Speaking at the United States Conference of Mayors on Friday, Homeland Security Secretary Jeh Johnson said the approximately 11 million people who are in the country illegally have “earned the right to be citizens.”
“An earned path to citizenship for those currently present in this country is a matter of, in my view, homeland security to encourage people to come out from the shadows,” said Johnson, in what he remarked was one of his first public speeches since being confirmed as the Department of Homeland Security (DHS) chief in December.
“It is also, frankly, in my judgment, a matter of who we are as Americans,” he said, “to offer the opportunity to those who want to be citizens, who’ve earned the right to be citizens, who are present in this country – many of whom came here as children – to have the opportunity that we all have to try to become American citizens.”
Johnson, who had earlier served as general counsel for the Department of Defense under Obama from 2009 to 2012, told the more than 270 mayors in attendance that enforcing immigration law was one of the main missions of DHS.
“The five core missions of the Department of Homeland Security are guarding against terrorism, securing our borders, enforcing our nation’s immigration laws, safeguarding cyberspace and critical infrastructure in partnership with the private sector, and supporting emergency preparedness and response efforts at every level,” Johnson said.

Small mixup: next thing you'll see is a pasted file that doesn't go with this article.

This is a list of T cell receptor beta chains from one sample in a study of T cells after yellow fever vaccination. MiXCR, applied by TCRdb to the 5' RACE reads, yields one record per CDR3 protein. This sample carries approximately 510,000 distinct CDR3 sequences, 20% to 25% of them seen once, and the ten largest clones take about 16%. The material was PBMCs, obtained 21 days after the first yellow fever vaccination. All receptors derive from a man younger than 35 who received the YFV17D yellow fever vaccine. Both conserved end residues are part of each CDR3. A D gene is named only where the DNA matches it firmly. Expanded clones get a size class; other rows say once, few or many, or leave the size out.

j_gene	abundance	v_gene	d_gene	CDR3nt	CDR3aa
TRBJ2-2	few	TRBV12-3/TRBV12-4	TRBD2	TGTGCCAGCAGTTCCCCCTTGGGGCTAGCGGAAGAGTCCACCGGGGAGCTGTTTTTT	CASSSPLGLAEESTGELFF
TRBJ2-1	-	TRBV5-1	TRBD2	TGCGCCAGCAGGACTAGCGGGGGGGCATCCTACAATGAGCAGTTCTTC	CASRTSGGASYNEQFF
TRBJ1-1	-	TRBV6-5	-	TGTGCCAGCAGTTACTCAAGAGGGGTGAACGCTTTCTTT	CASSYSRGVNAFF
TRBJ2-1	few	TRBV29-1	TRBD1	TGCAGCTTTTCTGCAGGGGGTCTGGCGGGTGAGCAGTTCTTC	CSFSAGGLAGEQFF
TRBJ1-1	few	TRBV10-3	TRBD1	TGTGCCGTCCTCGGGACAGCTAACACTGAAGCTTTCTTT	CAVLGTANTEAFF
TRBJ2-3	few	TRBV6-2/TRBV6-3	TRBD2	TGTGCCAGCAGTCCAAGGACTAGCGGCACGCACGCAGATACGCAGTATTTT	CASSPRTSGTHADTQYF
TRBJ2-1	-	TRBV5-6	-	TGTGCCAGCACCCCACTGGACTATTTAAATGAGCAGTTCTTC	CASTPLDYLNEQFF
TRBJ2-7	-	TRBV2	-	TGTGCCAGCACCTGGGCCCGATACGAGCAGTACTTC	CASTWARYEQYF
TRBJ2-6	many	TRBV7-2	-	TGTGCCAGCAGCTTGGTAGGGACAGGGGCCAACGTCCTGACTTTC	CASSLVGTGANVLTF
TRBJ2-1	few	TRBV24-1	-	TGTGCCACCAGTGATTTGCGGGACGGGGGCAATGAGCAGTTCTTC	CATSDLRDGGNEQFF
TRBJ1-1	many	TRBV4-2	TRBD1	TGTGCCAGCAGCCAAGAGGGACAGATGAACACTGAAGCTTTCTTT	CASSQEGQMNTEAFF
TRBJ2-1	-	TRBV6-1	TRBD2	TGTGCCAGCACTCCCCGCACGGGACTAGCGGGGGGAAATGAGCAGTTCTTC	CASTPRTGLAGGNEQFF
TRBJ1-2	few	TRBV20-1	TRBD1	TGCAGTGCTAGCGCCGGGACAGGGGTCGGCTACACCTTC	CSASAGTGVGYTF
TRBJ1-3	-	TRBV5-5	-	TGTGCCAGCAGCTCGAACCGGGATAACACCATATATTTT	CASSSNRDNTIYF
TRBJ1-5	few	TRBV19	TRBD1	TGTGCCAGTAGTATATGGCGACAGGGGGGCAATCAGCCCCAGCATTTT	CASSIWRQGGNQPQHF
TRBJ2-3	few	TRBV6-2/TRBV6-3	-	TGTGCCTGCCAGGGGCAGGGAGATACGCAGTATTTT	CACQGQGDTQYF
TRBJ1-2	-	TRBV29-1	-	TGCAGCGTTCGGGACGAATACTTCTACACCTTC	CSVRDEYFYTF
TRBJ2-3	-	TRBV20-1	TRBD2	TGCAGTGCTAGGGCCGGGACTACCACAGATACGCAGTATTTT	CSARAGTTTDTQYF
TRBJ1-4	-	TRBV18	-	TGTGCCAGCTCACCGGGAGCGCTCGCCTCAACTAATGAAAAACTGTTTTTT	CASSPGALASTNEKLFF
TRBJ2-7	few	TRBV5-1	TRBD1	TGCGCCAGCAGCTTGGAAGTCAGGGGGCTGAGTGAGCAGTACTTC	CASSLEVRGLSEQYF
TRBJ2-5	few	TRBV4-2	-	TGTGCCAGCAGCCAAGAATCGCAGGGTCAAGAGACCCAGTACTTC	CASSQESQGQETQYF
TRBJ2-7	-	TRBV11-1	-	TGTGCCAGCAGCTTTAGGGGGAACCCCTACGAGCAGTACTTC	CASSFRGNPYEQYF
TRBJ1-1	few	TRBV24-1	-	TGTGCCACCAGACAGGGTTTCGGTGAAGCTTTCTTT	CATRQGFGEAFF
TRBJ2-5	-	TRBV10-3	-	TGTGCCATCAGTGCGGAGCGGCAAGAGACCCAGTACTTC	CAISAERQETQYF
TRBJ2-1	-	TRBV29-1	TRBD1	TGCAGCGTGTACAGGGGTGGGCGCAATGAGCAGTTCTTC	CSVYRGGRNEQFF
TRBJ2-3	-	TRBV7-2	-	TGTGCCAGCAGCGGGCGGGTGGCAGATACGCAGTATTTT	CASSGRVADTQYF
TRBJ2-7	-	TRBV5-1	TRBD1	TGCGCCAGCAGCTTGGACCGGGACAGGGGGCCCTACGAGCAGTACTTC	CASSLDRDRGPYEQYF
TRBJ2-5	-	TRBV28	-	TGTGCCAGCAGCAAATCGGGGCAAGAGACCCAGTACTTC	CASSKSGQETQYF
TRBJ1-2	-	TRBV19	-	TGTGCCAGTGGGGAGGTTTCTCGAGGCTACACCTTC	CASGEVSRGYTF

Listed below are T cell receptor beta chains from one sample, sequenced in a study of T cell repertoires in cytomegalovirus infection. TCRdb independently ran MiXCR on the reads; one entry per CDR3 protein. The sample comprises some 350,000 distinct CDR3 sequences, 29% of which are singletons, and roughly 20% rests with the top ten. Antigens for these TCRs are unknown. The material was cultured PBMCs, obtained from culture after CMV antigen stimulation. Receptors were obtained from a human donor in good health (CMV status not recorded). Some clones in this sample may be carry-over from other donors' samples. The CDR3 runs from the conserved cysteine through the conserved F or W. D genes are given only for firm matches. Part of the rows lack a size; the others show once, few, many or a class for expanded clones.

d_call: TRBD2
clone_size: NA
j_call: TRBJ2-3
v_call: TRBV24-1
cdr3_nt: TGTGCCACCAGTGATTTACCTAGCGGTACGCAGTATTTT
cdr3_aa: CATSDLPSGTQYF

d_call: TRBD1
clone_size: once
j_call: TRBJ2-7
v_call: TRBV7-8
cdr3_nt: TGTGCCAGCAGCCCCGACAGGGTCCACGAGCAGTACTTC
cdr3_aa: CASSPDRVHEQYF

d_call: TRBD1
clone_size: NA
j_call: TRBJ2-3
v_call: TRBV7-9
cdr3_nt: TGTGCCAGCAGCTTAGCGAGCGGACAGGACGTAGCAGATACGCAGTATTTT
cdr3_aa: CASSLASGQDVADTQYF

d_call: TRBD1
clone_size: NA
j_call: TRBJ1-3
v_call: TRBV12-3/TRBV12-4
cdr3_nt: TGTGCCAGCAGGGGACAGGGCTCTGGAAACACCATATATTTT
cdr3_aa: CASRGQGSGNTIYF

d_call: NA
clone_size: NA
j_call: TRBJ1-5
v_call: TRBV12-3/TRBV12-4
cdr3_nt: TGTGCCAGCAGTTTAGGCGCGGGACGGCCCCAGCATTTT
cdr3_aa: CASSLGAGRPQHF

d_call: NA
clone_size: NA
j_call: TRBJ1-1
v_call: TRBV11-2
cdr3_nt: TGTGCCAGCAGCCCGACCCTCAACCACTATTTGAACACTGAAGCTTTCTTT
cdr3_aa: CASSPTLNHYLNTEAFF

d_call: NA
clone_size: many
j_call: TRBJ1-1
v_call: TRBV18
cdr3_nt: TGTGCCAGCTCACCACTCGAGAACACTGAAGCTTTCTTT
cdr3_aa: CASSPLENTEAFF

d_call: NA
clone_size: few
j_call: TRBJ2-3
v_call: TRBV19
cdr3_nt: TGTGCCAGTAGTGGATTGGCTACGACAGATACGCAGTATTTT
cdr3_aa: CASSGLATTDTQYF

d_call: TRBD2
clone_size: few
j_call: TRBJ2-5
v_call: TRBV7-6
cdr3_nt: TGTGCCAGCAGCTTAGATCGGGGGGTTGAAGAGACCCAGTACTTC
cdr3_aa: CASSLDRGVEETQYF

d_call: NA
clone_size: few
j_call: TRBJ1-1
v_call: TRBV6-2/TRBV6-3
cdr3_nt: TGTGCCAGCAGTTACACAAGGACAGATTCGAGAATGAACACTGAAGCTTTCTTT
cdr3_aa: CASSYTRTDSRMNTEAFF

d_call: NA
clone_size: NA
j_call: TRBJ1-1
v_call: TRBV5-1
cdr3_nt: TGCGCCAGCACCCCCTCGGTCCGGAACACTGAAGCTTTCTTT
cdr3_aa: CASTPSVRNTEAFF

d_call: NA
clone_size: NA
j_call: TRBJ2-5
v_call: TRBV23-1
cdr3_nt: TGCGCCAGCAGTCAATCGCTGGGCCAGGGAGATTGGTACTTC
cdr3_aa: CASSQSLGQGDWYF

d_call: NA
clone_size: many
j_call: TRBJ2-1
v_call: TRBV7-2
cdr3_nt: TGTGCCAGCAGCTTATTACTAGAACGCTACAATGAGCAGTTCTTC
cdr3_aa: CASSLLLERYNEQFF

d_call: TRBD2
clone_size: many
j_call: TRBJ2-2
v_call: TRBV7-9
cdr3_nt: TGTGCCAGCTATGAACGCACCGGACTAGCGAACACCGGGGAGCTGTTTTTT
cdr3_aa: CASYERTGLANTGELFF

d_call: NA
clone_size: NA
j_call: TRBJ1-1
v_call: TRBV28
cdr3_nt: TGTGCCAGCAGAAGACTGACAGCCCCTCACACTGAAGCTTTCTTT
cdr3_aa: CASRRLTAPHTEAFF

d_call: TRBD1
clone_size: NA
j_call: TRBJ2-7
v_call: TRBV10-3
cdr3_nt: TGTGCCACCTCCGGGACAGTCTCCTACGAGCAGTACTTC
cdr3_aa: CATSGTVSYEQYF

Then he concluded his remarks by calling for “comprehensive, common sense, immigration reform.”
“Common sense immigration reform is supported by the U.S. Conference of Mayors, businesses, and if the polls (are) to be believed, the majority of the American people,” Johnson said. “Border security is inseparable from homeland security.”
“And border security must and should be part of comprehensive immigration reform – protecting our borders, securing our ports, promoting the lawful flow of trade and travel through our ports to cities and other communities,” he said.
Johnson touted the alleged improvement in border security over the last four years and said comprehensive immigration reform also would increase that security.
“Comprehensive immigration reform would also promote a more effective and efficient system for enforcing our immigration laws, and should include an earned path to citizenship for the approximately 11-and-a-half-million undocumented immigrants present in this country, something like 86% of whom have been here almost 10 years,” Johnson said.
“An earned path to citizenship for those currently present in this country is a matter of, in my view, homeland security to encourage people to come out from the shadows, to be accountable, to participate in the American experience, the American society,” he said.
“It is also, frankly, in my judgment, a matter of who we are as Americans,” said Johnson. “To offer the opportunity to those who want to be citizens, who’ve earned the right to be citizens, who are present in this country – many of whom who came here as children – to have the opportunity that we all have to try to become American citizens.”